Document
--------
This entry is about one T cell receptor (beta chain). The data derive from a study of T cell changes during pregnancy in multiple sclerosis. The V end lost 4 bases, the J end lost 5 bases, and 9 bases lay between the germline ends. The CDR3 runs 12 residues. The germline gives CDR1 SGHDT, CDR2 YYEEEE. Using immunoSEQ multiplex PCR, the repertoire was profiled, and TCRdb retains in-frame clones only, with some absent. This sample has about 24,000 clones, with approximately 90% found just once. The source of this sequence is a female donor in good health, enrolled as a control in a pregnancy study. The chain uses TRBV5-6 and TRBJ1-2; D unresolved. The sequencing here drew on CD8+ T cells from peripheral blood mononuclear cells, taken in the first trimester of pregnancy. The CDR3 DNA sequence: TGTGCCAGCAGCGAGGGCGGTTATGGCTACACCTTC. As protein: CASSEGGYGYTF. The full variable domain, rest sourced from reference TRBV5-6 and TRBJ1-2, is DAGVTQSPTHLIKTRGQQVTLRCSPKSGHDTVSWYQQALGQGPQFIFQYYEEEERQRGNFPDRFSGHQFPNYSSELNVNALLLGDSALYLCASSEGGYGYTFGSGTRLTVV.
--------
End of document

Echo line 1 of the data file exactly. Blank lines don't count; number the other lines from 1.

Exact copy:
This entry is about one T cell receptor (beta chain). The data derive from a study of T cell changes during pregnancy in multiple sclerosis. The V end lost 4 bases, the J end lost 5 bases, and 9 bases lay between the germline ends. The CDR3 runs 12 residues. The germline gives CDR1 SGHDT, CDR2 YYEEEE. Using immunoSEQ multiplex PCR, the repertoire was profiled, and TCRdb retains in-frame clones only, with some absent. This sample has about 24,000 clones, with approximately 90% found just once. The source of this sequence is a female donor in good health, enrolled as a control in a pregnancy study. The chain uses TRBV5-6 and TRBJ1-2; D unresolved. The sequencing here drew on CD8+ T cells from peripheral blood mononuclear cells, taken in the first trimester of pregnancy. The CDR3 DNA sequence: TGTGCCAGCAGCGAGGGCGGTTATGGCTACACCTTC. As protein: CASSEGGYGYTF. The full variable domain, rest sourced from reference TRBV5-6 and TRBJ1-2, is DAGVTQSPTHLIKTRGQQVTLRCSPKSGHDTVSWYQQALGQGPQFIFQYYEEEERQRGNFPDRFSGHQFPNYSSELNVNALLLGDSALYLCASSEGGYGYTFGSGTRLTVV.